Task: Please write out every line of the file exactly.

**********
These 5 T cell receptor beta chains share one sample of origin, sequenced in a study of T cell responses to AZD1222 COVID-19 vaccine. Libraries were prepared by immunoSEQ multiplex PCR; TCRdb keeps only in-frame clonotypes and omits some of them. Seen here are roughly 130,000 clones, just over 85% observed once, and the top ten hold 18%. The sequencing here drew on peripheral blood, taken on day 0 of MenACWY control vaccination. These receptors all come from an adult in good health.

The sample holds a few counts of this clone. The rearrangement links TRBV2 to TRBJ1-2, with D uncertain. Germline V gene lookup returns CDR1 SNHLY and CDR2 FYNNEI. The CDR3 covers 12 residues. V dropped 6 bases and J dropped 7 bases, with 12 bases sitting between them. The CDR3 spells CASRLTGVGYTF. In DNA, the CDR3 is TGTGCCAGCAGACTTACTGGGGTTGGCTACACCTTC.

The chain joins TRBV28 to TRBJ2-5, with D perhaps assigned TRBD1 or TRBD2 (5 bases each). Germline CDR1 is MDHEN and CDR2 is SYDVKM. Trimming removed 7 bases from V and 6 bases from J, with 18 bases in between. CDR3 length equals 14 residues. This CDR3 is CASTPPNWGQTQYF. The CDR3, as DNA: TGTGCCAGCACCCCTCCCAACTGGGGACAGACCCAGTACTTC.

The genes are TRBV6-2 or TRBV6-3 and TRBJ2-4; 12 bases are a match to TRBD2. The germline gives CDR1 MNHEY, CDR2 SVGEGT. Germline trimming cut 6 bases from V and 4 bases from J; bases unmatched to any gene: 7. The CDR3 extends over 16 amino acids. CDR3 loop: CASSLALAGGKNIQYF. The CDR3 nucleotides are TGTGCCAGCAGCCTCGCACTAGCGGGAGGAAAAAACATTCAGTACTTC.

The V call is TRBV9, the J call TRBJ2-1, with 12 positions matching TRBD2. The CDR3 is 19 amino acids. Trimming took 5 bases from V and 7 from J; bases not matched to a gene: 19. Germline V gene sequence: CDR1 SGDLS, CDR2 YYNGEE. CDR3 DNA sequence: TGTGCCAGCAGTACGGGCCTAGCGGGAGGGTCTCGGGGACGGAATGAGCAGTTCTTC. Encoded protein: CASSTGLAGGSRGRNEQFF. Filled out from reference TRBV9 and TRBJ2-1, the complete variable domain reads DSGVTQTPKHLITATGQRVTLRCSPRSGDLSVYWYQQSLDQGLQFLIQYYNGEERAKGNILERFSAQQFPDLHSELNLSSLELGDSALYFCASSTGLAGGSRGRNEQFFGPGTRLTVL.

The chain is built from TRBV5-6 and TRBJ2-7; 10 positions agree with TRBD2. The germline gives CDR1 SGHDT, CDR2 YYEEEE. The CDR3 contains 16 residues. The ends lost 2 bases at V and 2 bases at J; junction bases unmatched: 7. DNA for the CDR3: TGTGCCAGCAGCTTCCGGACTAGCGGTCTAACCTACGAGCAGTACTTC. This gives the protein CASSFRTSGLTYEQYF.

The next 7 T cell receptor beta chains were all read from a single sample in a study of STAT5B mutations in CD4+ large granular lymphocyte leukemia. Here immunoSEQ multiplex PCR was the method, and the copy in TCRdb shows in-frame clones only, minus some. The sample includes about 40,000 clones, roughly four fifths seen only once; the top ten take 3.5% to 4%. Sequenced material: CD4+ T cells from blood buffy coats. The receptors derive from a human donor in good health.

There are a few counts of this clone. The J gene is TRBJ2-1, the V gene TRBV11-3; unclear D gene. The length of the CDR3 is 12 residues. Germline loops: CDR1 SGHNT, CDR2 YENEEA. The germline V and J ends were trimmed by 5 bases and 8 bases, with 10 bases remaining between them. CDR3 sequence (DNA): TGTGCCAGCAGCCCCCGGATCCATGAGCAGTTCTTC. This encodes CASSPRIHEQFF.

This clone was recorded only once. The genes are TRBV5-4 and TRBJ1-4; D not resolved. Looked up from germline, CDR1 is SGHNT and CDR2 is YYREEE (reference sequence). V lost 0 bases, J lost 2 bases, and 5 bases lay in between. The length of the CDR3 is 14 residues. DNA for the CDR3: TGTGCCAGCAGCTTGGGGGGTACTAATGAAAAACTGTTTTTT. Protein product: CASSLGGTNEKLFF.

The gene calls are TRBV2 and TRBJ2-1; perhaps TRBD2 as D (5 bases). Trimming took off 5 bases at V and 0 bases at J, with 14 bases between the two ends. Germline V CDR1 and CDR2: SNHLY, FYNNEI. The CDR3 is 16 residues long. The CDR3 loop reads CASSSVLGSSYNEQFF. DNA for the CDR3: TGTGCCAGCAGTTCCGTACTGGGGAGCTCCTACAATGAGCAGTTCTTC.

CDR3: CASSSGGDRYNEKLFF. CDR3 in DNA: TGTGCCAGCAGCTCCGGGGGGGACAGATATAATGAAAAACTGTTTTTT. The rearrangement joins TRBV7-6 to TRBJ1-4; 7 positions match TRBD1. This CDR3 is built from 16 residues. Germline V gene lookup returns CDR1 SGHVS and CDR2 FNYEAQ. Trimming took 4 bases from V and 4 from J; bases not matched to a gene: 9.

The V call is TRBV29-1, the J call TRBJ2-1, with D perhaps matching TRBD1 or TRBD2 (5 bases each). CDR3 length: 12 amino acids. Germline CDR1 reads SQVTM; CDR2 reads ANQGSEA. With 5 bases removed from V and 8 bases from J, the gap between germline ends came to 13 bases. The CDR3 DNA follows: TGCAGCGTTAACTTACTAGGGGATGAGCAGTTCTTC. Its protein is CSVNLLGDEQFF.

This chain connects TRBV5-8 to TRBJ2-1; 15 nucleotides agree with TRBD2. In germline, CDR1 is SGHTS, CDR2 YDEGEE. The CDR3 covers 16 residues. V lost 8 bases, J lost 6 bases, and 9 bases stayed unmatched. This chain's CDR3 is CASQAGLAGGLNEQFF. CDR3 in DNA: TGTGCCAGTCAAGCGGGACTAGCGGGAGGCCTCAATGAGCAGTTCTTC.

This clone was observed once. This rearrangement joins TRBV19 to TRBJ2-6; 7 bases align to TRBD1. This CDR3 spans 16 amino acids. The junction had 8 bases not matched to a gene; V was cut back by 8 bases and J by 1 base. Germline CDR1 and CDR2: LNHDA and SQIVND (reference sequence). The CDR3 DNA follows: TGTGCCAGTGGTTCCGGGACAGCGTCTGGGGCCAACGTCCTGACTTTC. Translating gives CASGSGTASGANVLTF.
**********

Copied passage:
These 5 T cell receptor beta chains share one sample of origin, sequenced in a study of T cell responses to AZD1222 COVID-19 vaccine. Libraries were prepared by immunoSEQ multiplex PCR; TCRdb keeps only in-frame clonotypes and omits some of them. Seen here are roughly 130,000 clones, just over 85% observed once, and the top ten hold 18%. The sequencing here drew on peripheral blood, taken on day 0 of MenACWY control vaccination. These receptors all come from an adult in good health.

The sample holds a few counts of this clone. The rearrangement links TRBV2 to TRBJ1-2, with D uncertain. Germline V gene lookup returns CDR1 SNHLY and CDR2 FYNNEI. The CDR3 covers 12 residues. V dropped 6 bases and J dropped 7 bases, with 12 bases sitting between them. The CDR3 spells CASRLTGVGYTF. In DNA, the CDR3 is TGTGCCAGCAGACTTACTGGGGTTGGCTACACCTTC.

The chain joins TRBV28 to TRBJ2-5, with D perhaps assigned TRBD1 or TRBD2 (5 bases each). Germline CDR1 is MDHEN and CDR2 is SYDVKM. Trimming removed 7 bases from V and 6 bases from J, with 18 bases in between. CDR3 length equals 14 residues. This CDR3 is CASTPPNWGQTQYF. The CDR3, as DNA: TGTGCCAGCACCCCTCCCAACTGGGGACAGACCCAGTACTTC.

The genes are TRBV6-2 or TRBV6-3 and TRBJ2-4; 12 bases are a match to TRBD2. The germline gives CDR1 MNHEY, CDR2 SVGEGT. Germline trimming cut 6 bases from V and 4 bases from J; bases unmatched to any gene: 7. The CDR3 extends over 16 amino acids. CDR3 loop: CASSLALAGGKNIQYF. The CDR3 nucleotides are TGTGCCAGCAGCCTCGCACTAGCGGGAGGAAAAAACATTCAGTACTTC.

The V call is TRBV9, the J call TRBJ2-1, with 12 positions matching TRBD2. The CDR3 is 19 amino acids. Trimming took 5 bases from V and 7 from J; bases not matched to a gene: 19. Germline V gene sequence: CDR1 SGDLS, CDR2 YYNGEE. CDR3 DNA sequence: TGTGCCAGCAGTACGGGCCTAGCGGGAGGGTCTCGGGGACGGAATGAGCAGTTCTTC. Encoded protein: CASSTGLAGGSRGRNEQFF. Filled out from reference TRBV9 and TRBJ2-1, the complete variable domain reads DSGVTQTPKHLITATGQRVTLRCSPRSGDLSVYWYQQSLDQGLQFLIQYYNGEERAKGNILERFSAQQFPDLHSELNLSSLELGDSALYFCASSTGLAGGSRGRNEQFFGPGTRLTVL.

The chain is built from TRBV5-6 and TRBJ2-7; 10 positions agree with TRBD2. The germline gives CDR1 SGHDT, CDR2 YYEEEE. The CDR3 contains 16 residues. The ends lost 2 bases at V and 2 bases at J; junction bases unmatched: 7. DNA for the CDR3: TGTGCCAGCAGCTTCCGGACTAGCGGTCTAACCTACGAGCAGTACTTC. This gives the protein CASSFRTSGLTYEQYF.

The next 7 T cell receptor beta chains were all read from a single sample in a study of STAT5B mutations in CD4+ large granular lymphocyte leukemia. Here immunoSEQ multiplex PCR was the method, and the copy in TCRdb shows in-frame clones only, minus some. The sample includes about 40,000 clones, roughly four fifths seen only once; the top ten take 3.5% to 4%. Sequenced material: CD4+ T cells from blood buffy coats. The receptors derive from a human donor in good health.

There are a few counts of this clone. The J gene is TRBJ2-1, the V gene TRBV11-3; unclear D gene. The length of the CDR3 is 12 residues. Germline loops: CDR1 SGHNT, CDR2 YENEEA. The germline V and J ends were trimmed by 5 bases and 8 bases, with 10 bases remaining between them. CDR3 sequence (DNA): TGTGCCAGCAGCCCCCGGATCCATGAGCAGTTCTTC. This encodes CASSPRIHEQFF.

This clone was recorded only once. The genes are TRBV5-4 and TRBJ1-4; D not resolved. Looked up from germline, CDR1 is SGHNT and CDR2 is YYREEE (reference sequence). V lost 0 bases, J lost 2 bases, and 5 bases lay in between. The length of the CDR3 is 14 residues. DNA for the CDR3: TGTGCCAGCAGCTTGGGGGGTACTAATGAAAAACTGTTTTTT. Protein product: CASSLGGTNEKLFF.

The gene calls are TRBV2 and TRBJ2-1; perhaps TRBD2 as D (5 bases). Trimming took off 5 bases at V and 0 bases at J, with 14 bases between the two ends. Germline V CDR1 and CDR2: SNHLY, FYNNEI. The CDR3 is 16 residues long. The CDR3 loop reads CASSSVLGSSYNEQFF. DNA for the CDR3: TGTGCCAGCAGTTCCGTACTGGGGAGCTCCTACAATGAGCAGTTCTTC.

CDR3: CASSSGGDRYNEKLFF. CDR3 in DNA: TGTGCCAGCAGCTCCGGGGGGGACAGATATAATGAAAAACTGTTTTTT. The rearrangement joins TRBV7-6 to TRBJ1-4; 7 positions match TRBD1. This CDR3 is built from 16 residues. Germline V gene lookup returns CDR1 SGHVS and CDR2 FNYEAQ. Trimming took 4 bases from V and 4 from J; bases not matched to a gene: 9.

The V call is TRBV29-1, the J call TRBJ2-1, with D perhaps matching TRBD1 or TRBD2 (5 bases each). CDR3 length: 12 amino acids. Germline CDR1 reads SQVTM; CDR2 reads ANQGSEA. With 5 bases removed from V and 8 bases from J, the gap between germline ends came to 13 bases. The CDR3 DNA follows: TGCAGCGTTAACTTACTAGGGGATGAGCAGTTCTTC. Its protein is CSVNLLGDEQFF.

This chain connects TRBV5-8 to TRBJ2-1; 15 nucleotides agree with TRBD2. In germline, CDR1 is SGHTS, CDR2 YDEGEE. The CDR3 covers 16 residues. V lost 8 bases, J lost 6 bases, and 9 bases stayed unmatched. This chain's CDR3 is CASQAGLAGGLNEQFF. CDR3 in DNA: TGTGCCAGTCAAGCGGGACTAGCGGGAGGCCTCAATGAGCAGTTCTTC.

This clone was observed once. This rearrangement joins TRBV19 to TRBJ2-6; 7 bases align to TRBD1. This CDR3 spans 16 amino acids. The junction had 8 bases not matched to a gene; V was cut back by 8 bases and J by 1 base. Germline CDR1 and CDR2: LNHDA and SQIVND (reference sequence). The CDR3 DNA follows: TGTGCCAGTGGTTCCGGGACAGCGTCTGGGGCCAACGTCCTGACTTTC. Translating gives CASGSGTASGANVLTF.